12 Aug 2013

Amnesty criticises Fiji court ruling

5:26 pm on 12 August 2013

Amnesty International says the contempt of court conviction given to a prominent Fiji civil society group is chilling and a setback to freedom of expression in the country.

On Friday the Citizens' Constitutional Forum chief, the Reverend Akuila Yabaki, received a three-month suspended jail sentence following CCF's reprinting of an article raising concern about the impartiality of Fiji's judiciary.

The case was brought by Fiji's attorney general and also resulted in fine for Yabaki and his organisation.

Amnesty's Pacific researcher Kate Schuetze told Sally Round it also goes against the right to freedom of information.

KATE SCHUETZE: The people of Fiji have a right to know what other jurisdictions and other legal professional bodies are saying about what's happening in Fiji with the judiciary, and we also say that organisations and human rights defenders have a right to be the ones telling them what's happening.

SALLY ROUND: You're concerned that it's had a chilling effect on civil society organisations, this particular court case. Do you have any evidence of this?

KATE SCHUETZE: Well, essentially, it follows a pattern of what we see as attacks on freedom of expression and attacks on human rights defenders in Fiji. We're also concerned that Fiji is returning early next year to the universal periodic review before the UN. And on the last occasion a number of countries made comments very similar to what the CCF reported on. And why would organisations want to report on the same basis if they could face $20,000-plus fines from Fiji for saying that?

SALLY ROUND: But are you hearing anything on the ground that organisations like CCF are also just pulling back on what they're saying publicly?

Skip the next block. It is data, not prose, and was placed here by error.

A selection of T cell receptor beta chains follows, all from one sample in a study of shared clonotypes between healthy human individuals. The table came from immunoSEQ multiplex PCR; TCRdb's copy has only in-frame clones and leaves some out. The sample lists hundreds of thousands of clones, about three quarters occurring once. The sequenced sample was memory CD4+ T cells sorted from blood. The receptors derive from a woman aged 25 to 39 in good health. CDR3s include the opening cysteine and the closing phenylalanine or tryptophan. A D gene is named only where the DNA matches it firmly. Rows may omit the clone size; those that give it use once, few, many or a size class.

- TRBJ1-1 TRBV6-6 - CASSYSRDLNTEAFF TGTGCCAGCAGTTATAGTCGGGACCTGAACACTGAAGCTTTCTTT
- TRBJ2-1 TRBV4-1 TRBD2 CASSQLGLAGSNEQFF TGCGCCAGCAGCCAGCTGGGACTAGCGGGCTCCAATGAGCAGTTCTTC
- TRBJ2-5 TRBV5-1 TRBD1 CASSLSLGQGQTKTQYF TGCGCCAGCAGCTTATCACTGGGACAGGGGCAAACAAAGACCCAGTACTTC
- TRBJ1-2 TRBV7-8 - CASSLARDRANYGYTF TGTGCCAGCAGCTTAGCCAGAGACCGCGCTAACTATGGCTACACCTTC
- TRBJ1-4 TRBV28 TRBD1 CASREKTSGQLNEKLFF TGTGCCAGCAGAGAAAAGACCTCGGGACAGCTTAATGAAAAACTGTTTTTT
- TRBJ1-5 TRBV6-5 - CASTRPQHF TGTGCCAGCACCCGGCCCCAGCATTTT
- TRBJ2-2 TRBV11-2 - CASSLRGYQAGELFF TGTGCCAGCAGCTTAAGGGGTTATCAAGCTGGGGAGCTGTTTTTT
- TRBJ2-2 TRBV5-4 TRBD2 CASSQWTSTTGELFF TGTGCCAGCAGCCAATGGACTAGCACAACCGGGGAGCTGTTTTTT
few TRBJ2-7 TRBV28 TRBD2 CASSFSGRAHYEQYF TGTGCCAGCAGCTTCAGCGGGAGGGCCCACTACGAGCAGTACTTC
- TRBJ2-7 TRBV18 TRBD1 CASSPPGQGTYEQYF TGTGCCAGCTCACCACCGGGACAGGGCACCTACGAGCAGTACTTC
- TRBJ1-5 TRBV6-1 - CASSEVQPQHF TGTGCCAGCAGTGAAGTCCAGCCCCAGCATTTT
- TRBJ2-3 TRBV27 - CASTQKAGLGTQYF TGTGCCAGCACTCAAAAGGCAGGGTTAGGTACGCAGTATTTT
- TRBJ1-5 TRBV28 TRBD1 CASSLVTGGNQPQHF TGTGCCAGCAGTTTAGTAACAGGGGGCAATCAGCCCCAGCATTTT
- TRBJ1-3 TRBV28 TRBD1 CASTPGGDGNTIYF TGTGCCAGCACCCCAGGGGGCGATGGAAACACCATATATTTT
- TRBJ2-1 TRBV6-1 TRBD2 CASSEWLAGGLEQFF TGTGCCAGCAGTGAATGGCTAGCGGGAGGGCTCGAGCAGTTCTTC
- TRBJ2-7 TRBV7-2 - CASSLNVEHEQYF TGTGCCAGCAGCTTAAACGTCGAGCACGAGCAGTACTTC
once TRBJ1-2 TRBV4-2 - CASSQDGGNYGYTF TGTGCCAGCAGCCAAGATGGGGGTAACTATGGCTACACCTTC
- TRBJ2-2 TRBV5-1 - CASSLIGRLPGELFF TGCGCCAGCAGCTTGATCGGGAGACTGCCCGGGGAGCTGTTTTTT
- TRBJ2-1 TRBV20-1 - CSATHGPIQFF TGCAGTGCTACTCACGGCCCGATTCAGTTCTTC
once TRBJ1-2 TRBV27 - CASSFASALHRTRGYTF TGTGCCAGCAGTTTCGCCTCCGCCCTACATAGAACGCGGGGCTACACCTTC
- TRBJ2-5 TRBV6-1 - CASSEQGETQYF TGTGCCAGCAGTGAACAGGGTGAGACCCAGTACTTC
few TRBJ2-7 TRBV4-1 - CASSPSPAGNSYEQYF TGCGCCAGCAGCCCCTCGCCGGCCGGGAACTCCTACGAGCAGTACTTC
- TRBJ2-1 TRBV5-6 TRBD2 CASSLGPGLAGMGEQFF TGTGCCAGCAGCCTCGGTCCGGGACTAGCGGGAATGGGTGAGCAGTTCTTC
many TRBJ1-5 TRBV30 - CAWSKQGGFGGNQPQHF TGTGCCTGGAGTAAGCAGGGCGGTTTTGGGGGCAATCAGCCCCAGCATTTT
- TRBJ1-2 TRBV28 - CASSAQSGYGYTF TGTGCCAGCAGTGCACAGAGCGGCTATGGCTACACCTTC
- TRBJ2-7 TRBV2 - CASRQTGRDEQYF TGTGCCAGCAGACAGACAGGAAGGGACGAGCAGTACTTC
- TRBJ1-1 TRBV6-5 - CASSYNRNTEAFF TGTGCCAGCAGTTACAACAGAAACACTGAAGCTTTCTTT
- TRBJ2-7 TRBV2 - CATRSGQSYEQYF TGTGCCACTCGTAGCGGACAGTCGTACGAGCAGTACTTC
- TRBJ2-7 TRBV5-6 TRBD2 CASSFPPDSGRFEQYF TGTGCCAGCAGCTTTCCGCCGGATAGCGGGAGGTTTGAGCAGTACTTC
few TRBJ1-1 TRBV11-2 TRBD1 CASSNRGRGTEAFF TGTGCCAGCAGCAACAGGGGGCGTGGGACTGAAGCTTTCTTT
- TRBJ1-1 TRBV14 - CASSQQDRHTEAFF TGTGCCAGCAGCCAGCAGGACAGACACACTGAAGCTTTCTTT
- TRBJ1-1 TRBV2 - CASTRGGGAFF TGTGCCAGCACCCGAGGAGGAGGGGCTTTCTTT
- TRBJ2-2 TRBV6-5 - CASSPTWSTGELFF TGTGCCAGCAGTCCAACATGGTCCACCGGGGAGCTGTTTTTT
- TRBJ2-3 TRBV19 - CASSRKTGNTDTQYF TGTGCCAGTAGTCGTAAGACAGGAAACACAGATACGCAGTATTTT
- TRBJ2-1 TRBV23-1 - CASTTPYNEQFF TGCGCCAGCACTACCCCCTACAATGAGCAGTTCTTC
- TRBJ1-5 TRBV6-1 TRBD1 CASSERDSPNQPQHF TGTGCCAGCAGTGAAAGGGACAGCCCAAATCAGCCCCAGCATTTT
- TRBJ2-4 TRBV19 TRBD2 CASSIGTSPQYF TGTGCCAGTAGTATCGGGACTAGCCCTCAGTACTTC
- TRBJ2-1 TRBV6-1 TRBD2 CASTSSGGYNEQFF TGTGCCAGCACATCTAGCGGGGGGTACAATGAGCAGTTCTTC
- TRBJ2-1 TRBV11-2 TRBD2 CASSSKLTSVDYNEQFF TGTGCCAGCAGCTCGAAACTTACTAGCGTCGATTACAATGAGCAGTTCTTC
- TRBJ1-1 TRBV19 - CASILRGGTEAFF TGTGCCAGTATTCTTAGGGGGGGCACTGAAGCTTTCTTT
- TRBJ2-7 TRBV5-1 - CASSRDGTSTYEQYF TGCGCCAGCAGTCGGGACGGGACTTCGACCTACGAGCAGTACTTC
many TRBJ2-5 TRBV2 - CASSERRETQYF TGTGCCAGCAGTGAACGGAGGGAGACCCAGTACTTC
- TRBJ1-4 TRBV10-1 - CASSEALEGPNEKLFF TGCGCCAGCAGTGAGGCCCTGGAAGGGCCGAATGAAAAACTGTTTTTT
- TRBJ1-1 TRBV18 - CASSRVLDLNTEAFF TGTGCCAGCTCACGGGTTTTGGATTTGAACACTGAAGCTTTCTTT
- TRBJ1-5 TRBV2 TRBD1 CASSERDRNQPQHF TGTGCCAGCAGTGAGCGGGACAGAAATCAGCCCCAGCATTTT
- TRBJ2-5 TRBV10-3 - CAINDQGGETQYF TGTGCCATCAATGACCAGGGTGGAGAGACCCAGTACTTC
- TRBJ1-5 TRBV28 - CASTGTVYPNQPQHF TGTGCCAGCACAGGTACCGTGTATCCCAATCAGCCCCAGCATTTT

KATE SCHUETZE: Well, they have been pulling back for some time and this is just a further incident which is going to create a climate of fear and people will be afraid of speaking out, therefore they will self-censor. I can't actually refer to specific organisations because it shows that those organisations aren't safe to speak out because they may face penalties themselves.

SALLY ROUND: Amnesty is opposed to the use of contempt of court powers for acts deemed to be scandalising the court. Can you explain the opposition to that?

KATE SCHUETZE: Essentially, if you read the general comment on freedom of expression as defined by the UN, it says that contempt of court can be used and tested against the public interest. However, it's got to actually relate to proceedings before that court and have a direct impact on justice. It shouldn't be used in any way to legitimately restrict freedom of expression, and this is what we're seeing here. If you want to compare to another jurisdiction, the UK hasn't used this type of contempt of court for over 70 years, and late last year their law reform commission actually recommended that that charge be abolished on the basis that freedom of expression should be protected. Unless you're attacking an individual judge, which may be a defamation case - those laws adequately deal with that - if you're commenting on a case that's before the court and it may impact on justice before that case, then that is a very different charge of contempt of court. We're not suggesting that that should change. But we're saying that contempt to scandalise the court does nothing to serve the interests of the judiciary and it can be used to restrict the legitimate expression of someone's views. In a sense what we're seeing here is why would someone one become a whistle-blower and speak out about concerns with the judiciary in Fiji if they're going to be slapped with hefty fines and possibly face imprisonment for that?